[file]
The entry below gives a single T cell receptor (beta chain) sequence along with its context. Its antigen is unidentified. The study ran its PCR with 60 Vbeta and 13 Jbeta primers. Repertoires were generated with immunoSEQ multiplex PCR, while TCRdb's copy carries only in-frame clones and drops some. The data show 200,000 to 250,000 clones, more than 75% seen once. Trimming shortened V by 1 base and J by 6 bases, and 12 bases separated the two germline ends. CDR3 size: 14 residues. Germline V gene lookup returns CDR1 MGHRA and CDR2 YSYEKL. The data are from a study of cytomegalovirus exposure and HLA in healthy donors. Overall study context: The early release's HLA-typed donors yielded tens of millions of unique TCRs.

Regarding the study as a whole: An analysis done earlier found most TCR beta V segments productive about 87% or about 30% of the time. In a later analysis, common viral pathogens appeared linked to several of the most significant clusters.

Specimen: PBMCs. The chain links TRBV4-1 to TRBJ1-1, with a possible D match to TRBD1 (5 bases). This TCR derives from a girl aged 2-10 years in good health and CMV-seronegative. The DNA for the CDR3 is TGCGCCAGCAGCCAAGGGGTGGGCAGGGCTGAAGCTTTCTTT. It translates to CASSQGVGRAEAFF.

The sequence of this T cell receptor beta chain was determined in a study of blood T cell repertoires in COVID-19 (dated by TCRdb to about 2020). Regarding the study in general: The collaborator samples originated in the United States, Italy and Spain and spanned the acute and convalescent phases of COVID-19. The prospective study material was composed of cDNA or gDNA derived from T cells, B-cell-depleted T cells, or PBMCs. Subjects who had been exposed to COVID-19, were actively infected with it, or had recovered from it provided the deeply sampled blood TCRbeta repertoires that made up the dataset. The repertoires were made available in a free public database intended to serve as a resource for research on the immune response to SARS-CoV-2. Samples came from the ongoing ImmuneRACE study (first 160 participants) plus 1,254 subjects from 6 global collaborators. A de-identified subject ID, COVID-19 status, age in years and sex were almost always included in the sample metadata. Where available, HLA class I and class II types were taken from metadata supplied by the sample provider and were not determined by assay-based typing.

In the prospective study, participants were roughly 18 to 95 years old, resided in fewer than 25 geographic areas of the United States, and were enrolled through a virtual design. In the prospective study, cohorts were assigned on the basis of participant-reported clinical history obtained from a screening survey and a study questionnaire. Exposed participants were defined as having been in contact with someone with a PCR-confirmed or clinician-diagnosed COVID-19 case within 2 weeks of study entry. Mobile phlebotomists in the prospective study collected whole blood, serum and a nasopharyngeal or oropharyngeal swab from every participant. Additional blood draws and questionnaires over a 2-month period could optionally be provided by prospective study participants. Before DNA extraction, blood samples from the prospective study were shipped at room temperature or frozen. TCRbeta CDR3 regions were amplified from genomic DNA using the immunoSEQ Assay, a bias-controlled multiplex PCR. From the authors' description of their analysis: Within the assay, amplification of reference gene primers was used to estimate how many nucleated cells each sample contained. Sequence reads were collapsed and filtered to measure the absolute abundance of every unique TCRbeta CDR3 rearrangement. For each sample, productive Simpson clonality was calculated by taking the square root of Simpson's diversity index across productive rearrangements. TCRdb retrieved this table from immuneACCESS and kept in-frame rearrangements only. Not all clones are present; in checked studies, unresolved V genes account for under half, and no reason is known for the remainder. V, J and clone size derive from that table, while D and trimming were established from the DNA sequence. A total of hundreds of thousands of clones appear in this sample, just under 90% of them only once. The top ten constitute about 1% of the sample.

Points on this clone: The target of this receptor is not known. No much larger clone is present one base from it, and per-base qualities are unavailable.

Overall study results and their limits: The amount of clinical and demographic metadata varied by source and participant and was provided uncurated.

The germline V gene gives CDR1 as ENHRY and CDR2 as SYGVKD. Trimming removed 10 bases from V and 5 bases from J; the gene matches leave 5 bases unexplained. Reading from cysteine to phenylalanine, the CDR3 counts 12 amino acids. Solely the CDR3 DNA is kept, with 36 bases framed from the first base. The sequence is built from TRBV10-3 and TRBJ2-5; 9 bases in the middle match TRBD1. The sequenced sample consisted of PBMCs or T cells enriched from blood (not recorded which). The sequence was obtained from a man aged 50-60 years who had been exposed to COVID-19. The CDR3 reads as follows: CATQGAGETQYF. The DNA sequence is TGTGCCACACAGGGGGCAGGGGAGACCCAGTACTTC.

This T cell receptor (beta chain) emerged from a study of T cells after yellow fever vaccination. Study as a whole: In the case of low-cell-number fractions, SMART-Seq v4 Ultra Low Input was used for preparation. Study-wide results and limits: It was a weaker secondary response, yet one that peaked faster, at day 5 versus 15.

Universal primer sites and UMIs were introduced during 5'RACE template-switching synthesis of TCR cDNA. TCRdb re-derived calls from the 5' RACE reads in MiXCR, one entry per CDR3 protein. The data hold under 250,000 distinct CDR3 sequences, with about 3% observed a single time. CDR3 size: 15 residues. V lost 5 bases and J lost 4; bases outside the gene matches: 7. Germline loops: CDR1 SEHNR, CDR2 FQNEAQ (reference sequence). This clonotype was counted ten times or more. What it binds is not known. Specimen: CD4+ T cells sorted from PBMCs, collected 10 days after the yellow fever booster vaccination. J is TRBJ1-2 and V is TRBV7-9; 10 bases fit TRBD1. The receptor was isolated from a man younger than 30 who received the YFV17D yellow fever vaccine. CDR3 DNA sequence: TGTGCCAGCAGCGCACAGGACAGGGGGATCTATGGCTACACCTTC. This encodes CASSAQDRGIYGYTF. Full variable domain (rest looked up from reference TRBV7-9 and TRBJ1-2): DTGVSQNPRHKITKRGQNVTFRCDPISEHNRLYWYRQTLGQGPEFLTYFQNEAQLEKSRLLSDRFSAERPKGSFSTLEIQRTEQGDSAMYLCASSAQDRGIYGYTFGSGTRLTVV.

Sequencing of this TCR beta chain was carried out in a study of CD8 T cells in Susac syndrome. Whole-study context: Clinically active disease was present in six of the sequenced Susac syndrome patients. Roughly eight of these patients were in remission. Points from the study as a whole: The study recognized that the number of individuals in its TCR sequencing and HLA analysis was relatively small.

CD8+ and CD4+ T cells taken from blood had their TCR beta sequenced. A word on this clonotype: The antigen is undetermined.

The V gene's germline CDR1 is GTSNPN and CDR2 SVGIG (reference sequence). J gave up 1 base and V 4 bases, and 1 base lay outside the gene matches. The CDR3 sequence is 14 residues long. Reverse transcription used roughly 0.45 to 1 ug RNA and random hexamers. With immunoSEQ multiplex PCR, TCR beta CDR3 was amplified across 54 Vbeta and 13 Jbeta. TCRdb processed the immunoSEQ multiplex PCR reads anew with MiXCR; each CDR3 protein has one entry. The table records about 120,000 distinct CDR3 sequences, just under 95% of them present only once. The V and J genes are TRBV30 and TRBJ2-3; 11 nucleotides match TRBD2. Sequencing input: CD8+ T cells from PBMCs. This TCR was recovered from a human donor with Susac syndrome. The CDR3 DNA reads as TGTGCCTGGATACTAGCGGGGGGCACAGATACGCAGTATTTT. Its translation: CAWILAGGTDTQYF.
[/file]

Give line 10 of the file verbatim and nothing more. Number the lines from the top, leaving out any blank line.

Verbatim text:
Universal primer sites and UMIs were introduced during 5'RACE template-switching synthesis of TCR cDNA. TCRdb re-derived calls from the 5' RACE reads in MiXCR, one entry per CDR3 protein. The data hold under 250,000 distinct CDR3 sequences, with about 3% observed a single time. CDR3 size: 15 residues. V lost 5 bases and J lost 4; bases outside the gene matches: 7. Germline loops: CDR1 SEHNR, CDR2 FQNEAQ (reference sequence). This clonotype was counted ten times or more. What it binds is not known. Specimen: CD4+ T cells sorted from PBMCs, collected 10 days after the yellow fever booster vaccination. J is TRBJ1-2 and V is TRBV7-9; 10 bases fit TRBD1. The receptor was isolated from a man younger than 30 who received the YFV17D yellow fever vaccine. CDR3 DNA sequence: TGTGCCAGCAGCGCACAGGACAGGGGGATCTATGGCTACACCTTC. This encodes CASSAQDRGIYGYTF. Full variable domain (rest looked up from reference TRBV7-9 and TRBJ1-2): DTGVSQNPRHKITKRGQNVTFRCDPISEHNRLYWYRQTLGQGPEFLTYFQNEAQLEKSRLLSDRFSAERPKGSFSTLEIQRTEQGDSAMYLCASSAQDRGIYGYTFGSGTRLTVV.